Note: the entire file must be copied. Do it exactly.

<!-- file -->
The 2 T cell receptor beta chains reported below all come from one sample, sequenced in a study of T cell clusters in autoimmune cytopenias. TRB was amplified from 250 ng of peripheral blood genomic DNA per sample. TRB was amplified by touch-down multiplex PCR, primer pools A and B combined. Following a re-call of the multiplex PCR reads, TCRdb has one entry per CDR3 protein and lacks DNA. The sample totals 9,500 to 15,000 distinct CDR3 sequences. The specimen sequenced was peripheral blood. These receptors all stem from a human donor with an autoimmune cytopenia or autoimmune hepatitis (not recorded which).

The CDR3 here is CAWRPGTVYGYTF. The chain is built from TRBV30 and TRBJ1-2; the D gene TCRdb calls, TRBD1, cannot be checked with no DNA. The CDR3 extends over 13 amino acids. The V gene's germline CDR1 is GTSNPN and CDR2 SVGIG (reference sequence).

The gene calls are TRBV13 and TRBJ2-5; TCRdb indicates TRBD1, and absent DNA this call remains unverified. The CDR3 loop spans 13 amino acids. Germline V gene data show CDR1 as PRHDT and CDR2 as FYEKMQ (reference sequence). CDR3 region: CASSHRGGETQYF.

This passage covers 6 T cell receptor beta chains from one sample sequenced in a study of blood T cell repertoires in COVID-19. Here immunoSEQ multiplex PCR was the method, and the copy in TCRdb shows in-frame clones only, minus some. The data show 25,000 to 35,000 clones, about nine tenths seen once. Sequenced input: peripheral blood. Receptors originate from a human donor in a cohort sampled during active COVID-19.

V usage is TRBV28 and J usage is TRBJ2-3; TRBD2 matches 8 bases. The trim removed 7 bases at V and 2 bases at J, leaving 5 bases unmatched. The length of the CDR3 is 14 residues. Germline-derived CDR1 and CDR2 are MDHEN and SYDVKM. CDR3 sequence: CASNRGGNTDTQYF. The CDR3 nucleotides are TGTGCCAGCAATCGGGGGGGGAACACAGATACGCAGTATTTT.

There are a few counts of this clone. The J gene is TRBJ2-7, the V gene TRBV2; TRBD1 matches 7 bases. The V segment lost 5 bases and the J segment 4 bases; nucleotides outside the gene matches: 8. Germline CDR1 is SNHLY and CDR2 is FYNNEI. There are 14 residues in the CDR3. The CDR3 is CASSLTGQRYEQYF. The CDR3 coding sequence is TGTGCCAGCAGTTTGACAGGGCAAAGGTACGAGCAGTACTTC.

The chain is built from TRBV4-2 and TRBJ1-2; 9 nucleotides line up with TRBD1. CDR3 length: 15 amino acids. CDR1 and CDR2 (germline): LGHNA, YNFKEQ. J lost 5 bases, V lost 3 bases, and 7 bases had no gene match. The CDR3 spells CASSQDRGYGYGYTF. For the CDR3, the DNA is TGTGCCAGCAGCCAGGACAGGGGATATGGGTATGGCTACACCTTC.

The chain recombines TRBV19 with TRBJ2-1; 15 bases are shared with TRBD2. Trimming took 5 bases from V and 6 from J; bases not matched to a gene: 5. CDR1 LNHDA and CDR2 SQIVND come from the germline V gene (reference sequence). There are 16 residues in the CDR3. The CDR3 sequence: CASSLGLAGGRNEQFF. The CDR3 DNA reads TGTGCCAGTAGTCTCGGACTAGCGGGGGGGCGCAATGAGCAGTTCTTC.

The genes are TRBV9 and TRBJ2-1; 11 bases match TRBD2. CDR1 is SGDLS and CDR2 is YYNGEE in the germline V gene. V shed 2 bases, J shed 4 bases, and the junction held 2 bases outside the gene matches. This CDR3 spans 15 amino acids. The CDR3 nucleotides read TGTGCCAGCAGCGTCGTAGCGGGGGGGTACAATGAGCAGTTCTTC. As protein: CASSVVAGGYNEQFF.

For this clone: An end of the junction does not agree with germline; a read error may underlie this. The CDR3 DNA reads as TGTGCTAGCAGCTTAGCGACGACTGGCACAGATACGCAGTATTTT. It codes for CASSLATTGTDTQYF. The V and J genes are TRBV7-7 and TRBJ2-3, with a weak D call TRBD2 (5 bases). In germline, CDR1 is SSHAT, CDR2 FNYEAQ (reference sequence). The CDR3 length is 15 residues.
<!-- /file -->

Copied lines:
The 2 T cell receptor beta chains reported below all come from one sample, sequenced in a study of T cell clusters in autoimmune cytopenias. TRB was amplified from 250 ng of peripheral blood genomic DNA per sample. TRB was amplified by touch-down multiplex PCR, primer pools A and B combined. Following a re-call of the multiplex PCR reads, TCRdb has one entry per CDR3 protein and lacks DNA. The sample totals 9,500 to 15,000 distinct CDR3 sequences. The specimen sequenced was peripheral blood. These receptors all stem from a human donor with an autoimmune cytopenia or autoimmune hepatitis (not recorded which).

The CDR3 here is CAWRPGTVYGYTF. The chain is built from TRBV30 and TRBJ1-2; the D gene TCRdb calls, TRBD1, cannot be checked with no DNA. The CDR3 extends over 13 amino acids. The V gene's germline CDR1 is GTSNPN and CDR2 SVGIG (reference sequence).

The gene calls are TRBV13 and TRBJ2-5; TCRdb indicates TRBD1, and absent DNA this call remains unverified. The CDR3 loop spans 13 amino acids. Germline V gene data show CDR1 as PRHDT and CDR2 as FYEKMQ (reference sequence). CDR3 region: CASSHRGGETQYF.

This passage covers 6 T cell receptor beta chains from one sample sequenced in a study of blood T cell repertoires in COVID-19. Here immunoSEQ multiplex PCR was the method, and the copy in TCRdb shows in-frame clones only, minus some. The data show 25,000 to 35,000 clones, about nine tenths seen once. Sequenced input: peripheral blood. Receptors originate from a human donor in a cohort sampled during active COVID-19.

V usage is TRBV28 and J usage is TRBJ2-3; TRBD2 matches 8 bases. The trim removed 7 bases at V and 2 bases at J, leaving 5 bases unmatched. The length of the CDR3 is 14 residues. Germline-derived CDR1 and CDR2 are MDHEN and SYDVKM. CDR3 sequence: CASNRGGNTDTQYF. The CDR3 nucleotides are TGTGCCAGCAATCGGGGGGGGAACACAGATACGCAGTATTTT.

There are a few counts of this clone. The J gene is TRBJ2-7, the V gene TRBV2; TRBD1 matches 7 bases. The V segment lost 5 bases and the J segment 4 bases; nucleotides outside the gene matches: 8. Germline CDR1 is SNHLY and CDR2 is FYNNEI. There are 14 residues in the CDR3. The CDR3 is CASSLTGQRYEQYF. The CDR3 coding sequence is TGTGCCAGCAGTTTGACAGGGCAAAGGTACGAGCAGTACTTC.

The chain is built from TRBV4-2 and TRBJ1-2; 9 nucleotides line up with TRBD1. CDR3 length: 15 amino acids. CDR1 and CDR2 (germline): LGHNA, YNFKEQ. J lost 5 bases, V lost 3 bases, and 7 bases had no gene match. The CDR3 spells CASSQDRGYGYGYTF. For the CDR3, the DNA is TGTGCCAGCAGCCAGGACAGGGGATATGGGTATGGCTACACCTTC.

The chain recombines TRBV19 with TRBJ2-1; 15 bases are shared with TRBD2. Trimming took 5 bases from V and 6 from J; bases not matched to a gene: 5. CDR1 LNHDA and CDR2 SQIVND come from the germline V gene (reference sequence). There are 16 residues in the CDR3. The CDR3 sequence: CASSLGLAGGRNEQFF. The CDR3 DNA reads TGTGCCAGTAGTCTCGGACTAGCGGGGGGGCGCAATGAGCAGTTCTTC.

The genes are TRBV9 and TRBJ2-1; 11 bases match TRBD2. CDR1 is SGDLS and CDR2 is YYNGEE in the germline V gene. V shed 2 bases, J shed 4 bases, and the junction held 2 bases outside the gene matches. This CDR3 spans 15 amino acids. The CDR3 nucleotides read TGTGCCAGCAGCGTCGTAGCGGGGGGGTACAATGAGCAGTTCTTC. As protein: CASSVVAGGYNEQFF.

For this clone: An end of the junction does not agree with germline; a read error may underlie this. The CDR3 DNA reads as TGTGCTAGCAGCTTAGCGACGACTGGCACAGATACGCAGTATTTT. It codes for CASSLATTGTDTQYF. The V and J genes are TRBV7-7 and TRBJ2-3, with a weak D call TRBD2 (5 bases). In germline, CDR1 is SSHAT, CDR2 FNYEAQ (reference sequence). The CDR3 length is 15 residues.